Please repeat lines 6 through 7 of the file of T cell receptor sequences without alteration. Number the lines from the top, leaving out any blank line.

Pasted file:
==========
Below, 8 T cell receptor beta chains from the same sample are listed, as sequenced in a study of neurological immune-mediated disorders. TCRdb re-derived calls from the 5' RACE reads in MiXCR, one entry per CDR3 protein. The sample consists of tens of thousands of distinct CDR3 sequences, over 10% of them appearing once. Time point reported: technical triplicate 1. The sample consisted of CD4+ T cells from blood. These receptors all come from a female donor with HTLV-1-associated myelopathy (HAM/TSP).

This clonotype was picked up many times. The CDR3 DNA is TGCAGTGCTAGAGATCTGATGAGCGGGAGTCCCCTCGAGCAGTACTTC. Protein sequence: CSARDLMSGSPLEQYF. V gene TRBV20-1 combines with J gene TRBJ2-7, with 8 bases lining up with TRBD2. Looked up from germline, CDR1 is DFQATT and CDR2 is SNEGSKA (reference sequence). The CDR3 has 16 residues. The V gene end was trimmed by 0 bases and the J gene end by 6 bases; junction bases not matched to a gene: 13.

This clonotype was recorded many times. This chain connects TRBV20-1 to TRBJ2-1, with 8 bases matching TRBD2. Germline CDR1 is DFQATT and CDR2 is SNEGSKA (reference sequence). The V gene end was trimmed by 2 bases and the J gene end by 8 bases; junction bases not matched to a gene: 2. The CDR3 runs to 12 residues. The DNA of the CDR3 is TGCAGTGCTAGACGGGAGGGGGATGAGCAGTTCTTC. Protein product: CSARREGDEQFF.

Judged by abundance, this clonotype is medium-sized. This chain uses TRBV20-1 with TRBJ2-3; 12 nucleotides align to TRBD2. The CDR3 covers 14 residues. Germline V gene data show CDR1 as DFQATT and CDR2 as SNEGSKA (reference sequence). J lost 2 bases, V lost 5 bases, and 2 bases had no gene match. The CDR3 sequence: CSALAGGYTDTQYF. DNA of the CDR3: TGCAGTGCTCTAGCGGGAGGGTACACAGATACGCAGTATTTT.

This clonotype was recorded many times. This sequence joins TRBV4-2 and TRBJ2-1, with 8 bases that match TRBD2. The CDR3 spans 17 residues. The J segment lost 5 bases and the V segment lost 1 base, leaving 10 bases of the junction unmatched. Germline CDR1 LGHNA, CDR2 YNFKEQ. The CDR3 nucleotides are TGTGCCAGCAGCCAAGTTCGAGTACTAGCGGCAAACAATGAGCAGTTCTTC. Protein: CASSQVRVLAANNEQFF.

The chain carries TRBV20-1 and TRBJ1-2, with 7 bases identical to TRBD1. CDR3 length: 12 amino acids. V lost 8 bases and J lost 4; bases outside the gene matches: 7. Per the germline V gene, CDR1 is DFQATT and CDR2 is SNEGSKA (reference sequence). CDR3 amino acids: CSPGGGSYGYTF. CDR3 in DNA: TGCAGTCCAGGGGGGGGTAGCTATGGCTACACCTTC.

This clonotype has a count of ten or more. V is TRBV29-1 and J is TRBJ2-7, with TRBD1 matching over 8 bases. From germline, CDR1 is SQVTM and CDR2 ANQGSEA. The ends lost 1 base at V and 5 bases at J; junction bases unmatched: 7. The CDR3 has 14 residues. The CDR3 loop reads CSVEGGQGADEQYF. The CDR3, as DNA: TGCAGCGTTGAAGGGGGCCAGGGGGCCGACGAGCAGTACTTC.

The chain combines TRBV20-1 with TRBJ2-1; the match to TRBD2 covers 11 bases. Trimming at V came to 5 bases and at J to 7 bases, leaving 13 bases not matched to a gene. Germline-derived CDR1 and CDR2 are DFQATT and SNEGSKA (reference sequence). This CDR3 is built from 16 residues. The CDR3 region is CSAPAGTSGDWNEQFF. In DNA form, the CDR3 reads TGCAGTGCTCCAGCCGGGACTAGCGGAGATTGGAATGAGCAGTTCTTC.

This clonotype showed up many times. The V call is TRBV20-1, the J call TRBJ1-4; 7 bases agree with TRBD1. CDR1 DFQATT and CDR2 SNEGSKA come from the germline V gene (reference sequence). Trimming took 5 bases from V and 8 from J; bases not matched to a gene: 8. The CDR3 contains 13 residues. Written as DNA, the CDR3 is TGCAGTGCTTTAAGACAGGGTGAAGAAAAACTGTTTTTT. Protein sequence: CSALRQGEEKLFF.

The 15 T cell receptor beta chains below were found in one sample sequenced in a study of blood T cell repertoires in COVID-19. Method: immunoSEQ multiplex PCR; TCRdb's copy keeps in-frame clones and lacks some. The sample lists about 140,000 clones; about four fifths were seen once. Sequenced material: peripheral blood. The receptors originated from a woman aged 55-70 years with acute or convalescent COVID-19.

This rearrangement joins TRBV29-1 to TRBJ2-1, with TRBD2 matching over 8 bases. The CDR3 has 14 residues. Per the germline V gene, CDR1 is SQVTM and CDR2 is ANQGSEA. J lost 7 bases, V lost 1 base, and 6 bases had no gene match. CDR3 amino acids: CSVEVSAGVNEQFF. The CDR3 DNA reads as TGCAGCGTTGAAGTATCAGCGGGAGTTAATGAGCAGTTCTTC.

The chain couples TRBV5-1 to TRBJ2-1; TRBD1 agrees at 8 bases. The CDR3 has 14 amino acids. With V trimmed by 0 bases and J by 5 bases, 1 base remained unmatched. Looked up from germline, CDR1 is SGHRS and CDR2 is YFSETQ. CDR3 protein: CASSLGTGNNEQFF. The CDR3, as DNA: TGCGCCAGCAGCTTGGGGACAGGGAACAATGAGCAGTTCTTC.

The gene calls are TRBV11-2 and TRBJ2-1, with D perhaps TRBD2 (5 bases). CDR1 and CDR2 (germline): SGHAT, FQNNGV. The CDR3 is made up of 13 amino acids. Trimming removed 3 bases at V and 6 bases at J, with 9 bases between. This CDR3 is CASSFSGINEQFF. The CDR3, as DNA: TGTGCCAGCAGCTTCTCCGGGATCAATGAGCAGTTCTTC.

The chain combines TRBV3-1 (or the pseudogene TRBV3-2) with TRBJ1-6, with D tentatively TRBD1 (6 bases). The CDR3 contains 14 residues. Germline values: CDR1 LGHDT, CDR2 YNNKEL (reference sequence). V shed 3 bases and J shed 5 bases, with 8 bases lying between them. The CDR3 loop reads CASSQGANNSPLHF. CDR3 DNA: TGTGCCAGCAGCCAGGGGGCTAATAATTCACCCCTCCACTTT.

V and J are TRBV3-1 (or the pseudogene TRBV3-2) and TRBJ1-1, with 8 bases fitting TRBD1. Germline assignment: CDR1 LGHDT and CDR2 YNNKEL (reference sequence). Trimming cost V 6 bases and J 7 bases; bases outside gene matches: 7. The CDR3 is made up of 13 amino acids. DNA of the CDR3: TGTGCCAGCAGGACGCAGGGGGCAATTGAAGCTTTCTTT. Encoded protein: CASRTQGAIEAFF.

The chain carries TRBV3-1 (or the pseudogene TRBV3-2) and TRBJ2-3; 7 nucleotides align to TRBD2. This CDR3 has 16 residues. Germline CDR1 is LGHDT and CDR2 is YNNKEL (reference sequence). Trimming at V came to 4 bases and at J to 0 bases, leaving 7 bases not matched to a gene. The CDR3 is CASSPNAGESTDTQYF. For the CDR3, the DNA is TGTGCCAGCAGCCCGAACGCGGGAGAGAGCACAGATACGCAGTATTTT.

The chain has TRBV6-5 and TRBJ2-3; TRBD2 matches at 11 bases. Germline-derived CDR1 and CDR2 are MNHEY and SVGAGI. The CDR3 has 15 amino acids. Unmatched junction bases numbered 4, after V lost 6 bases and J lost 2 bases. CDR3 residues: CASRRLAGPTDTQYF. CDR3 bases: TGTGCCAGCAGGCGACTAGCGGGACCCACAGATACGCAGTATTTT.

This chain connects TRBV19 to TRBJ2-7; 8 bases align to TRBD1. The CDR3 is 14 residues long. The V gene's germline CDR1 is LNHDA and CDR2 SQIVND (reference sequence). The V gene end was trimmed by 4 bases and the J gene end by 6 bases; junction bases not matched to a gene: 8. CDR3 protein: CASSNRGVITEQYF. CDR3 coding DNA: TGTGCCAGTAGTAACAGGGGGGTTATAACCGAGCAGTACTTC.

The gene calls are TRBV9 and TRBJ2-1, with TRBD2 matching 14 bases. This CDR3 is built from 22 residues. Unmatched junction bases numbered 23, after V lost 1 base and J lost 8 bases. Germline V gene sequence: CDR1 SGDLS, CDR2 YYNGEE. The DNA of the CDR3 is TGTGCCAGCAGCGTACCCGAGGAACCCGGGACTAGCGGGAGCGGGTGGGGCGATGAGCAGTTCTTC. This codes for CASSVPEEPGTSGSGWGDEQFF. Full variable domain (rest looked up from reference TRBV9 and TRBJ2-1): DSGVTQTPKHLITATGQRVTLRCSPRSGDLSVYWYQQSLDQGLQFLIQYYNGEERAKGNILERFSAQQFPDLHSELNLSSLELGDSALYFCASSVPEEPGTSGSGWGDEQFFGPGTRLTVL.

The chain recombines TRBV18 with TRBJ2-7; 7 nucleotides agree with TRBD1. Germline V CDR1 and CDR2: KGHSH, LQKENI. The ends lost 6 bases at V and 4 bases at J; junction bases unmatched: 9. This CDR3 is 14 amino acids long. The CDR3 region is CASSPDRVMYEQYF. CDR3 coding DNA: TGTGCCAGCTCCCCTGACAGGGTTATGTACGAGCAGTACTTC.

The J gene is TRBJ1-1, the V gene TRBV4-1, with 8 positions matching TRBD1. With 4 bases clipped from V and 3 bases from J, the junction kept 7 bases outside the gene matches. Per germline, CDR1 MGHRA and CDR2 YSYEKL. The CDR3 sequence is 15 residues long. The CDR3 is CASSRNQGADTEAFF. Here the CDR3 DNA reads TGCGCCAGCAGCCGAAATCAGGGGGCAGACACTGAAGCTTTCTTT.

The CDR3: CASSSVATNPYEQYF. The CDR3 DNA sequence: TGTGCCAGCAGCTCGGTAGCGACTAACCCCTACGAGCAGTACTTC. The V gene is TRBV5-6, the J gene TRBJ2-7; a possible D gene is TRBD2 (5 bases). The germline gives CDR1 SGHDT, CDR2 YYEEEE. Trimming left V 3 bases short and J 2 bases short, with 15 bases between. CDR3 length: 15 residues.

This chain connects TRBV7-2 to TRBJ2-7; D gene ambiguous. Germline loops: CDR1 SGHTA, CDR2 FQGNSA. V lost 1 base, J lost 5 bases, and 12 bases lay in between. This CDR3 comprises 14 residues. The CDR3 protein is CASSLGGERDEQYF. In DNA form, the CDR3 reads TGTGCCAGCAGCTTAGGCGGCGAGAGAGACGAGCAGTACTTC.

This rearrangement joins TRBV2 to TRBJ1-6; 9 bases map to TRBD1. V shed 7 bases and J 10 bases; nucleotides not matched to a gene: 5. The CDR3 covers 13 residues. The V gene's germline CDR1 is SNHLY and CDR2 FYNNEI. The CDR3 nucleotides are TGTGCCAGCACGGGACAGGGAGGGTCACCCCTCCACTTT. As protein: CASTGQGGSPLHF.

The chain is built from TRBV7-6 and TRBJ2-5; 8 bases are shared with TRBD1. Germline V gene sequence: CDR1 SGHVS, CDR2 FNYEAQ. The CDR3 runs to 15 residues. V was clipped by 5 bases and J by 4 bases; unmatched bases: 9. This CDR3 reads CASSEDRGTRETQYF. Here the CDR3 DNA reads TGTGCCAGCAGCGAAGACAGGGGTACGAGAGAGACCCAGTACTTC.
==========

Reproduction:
The chain carries TRBV20-1 and TRBJ1-2, with 7 bases identical to TRBD1. CDR3 length: 12 amino acids. V lost 8 bases and J lost 4; bases outside the gene matches: 7. Per the germline V gene, CDR1 is DFQATT and CDR2 is SNEGSKA (reference sequence). CDR3 amino acids: CSPGGGSYGYTF. CDR3 in DNA: TGCAGTCCAGGGGGGGGTAGCTATGGCTACACCTTC.

This clonotype has a count of ten or more. V is TRBV29-1 and J is TRBJ2-7, with TRBD1 matching over 8 bases. From germline, CDR1 is SQVTM and CDR2 ANQGSEA. The ends lost 1 base at V and 5 bases at J; junction bases unmatched: 7. The CDR3 has 14 residues. The CDR3 loop reads CSVEGGQGADEQYF. The CDR3, as DNA: TGCAGCGTTGAAGGGGGCCAGGGGGCCGACGAGCAGTACTTC.